Why Brain Injury Is Misunderstood: "But, You Look So Good!"

When you don't feel as good as you look, it can impact your whole life.

Posted Mar 16, 2017

March is Brain Injury Awareness Month. Ironically, it is also the anniversary of the brain injury I sustained from a 60 mph head-on car collision. I can still remember for many months after the accident, and the brain surgery that followed, people would say, “But you look so good!”

This is often the case with survivors of a brain injury because brain injuries can not be seen. While I may have appeared well and healthy on the outside, I was not the same person I was prior to sustaining a brain injury. I faced many challenges and some very dark days.

There is no doubt that life is different after a traumatic brain injury. It can change every facet of one’s life. Statistics show that there is a higher divorce rate for, and increased emotional abandonment of, people who incur disabilities. I found in my own recovery that the abandonment of people I depended on to care for me was a major loss.  And then there is grief.  Grieving the loss of the person you used to be is not only normal, but it is a necessary part of recovery.

#1 Misdiagnosed Condition Worldwide

Mild and Moderate Brain Injury is the leading misdiagnosed condition worldwide. It is often confused with symptoms of Post-Traumatic Stress Disorder (PTSD) and sometimes Grief, since many of the symptoms of a brain injury, specifically Post-Concussion Syndrome (PCS) do overlap. See the table below.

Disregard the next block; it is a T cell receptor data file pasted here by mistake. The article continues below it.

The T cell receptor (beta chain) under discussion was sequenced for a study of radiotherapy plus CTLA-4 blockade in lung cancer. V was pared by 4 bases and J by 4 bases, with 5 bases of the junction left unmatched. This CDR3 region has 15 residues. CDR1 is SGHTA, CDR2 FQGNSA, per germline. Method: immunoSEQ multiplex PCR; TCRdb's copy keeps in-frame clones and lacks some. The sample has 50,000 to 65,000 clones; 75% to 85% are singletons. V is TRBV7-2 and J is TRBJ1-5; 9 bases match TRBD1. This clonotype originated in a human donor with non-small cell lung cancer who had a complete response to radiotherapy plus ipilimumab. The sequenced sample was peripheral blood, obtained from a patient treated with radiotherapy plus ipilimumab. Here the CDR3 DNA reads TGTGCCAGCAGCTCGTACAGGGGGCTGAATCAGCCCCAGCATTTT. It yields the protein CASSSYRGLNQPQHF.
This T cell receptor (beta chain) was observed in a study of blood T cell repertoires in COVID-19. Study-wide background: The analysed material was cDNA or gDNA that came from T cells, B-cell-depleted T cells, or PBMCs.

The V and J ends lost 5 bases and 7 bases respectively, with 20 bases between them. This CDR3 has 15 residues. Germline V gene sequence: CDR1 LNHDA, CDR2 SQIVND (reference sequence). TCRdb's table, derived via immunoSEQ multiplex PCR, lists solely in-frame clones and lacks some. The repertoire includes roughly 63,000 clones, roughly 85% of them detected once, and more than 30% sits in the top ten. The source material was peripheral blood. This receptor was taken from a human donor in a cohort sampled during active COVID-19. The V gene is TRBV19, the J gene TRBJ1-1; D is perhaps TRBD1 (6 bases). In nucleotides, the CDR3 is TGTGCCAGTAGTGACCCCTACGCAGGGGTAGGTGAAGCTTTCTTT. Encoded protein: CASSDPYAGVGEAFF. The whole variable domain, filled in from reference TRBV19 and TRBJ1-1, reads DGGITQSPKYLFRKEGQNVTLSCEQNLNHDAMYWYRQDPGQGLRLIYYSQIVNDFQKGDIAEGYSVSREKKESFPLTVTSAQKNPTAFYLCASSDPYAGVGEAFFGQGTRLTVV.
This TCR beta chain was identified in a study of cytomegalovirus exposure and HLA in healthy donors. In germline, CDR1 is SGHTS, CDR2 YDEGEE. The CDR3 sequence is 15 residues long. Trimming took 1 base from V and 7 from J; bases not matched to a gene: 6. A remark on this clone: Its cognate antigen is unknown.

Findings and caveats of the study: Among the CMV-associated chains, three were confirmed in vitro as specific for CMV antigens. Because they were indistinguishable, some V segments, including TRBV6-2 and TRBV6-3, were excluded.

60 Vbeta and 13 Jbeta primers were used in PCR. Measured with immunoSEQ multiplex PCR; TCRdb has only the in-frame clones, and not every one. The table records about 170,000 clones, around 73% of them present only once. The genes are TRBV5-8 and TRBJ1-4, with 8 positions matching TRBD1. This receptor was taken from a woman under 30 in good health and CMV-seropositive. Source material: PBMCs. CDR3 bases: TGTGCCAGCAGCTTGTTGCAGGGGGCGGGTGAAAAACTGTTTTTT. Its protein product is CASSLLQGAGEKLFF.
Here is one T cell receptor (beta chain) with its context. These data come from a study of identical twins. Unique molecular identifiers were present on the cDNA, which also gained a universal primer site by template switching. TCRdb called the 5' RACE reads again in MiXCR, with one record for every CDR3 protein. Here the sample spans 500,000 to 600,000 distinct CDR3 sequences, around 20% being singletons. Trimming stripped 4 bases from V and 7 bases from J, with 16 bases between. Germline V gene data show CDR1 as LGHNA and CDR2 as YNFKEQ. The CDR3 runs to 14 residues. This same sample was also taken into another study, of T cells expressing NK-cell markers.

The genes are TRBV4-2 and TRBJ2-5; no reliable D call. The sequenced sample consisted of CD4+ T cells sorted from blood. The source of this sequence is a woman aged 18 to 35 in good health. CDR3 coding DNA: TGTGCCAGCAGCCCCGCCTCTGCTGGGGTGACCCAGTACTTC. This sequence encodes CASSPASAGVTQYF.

Source: with permission from www.drdiane.com

Please read over the various symptoms again from PCS. None of these symptoms affect the way a person looks on the outside!  This is one of the contributing factors as to why brain injuries are often misdiagnosed, because in most situations, the way you look, your speech and body movement are not disrupted, as you would see in a stroke or severe brain injury.

People who suffer a concussion (a mild traumatic brain injury), or any other type of brain injury, are often judged by others for not being able to resume normal activities, or recover as quickly as others would expect them to, because “they look so good!”

This is also seen on many of the numerous Facebook groups relating to Brain Injury.  There are thousands of posts from sufferers complaining that no one truly understands what they are going through because, well… “You Look So Good.”   In addition, these suffers are complaining about ongoing symptoms and asking each other for advice. Why? Because in most cases, even medical doctors, unless they specialize in neurology, do not fully understand brain rehabilitation or how to treat concussions. 

A good example of this happened recently to one of my patients, who is an Equestrian. After falling off her horse, she was told by her PCP that from his observation she did NOT have a concussion.

Yet she had many of the classic symptoms seen in the table above. Even she was doubtful because she felt the injury wasn’t that bad and her PCP said she didn’t have a brain injury. Was it because she appeared well?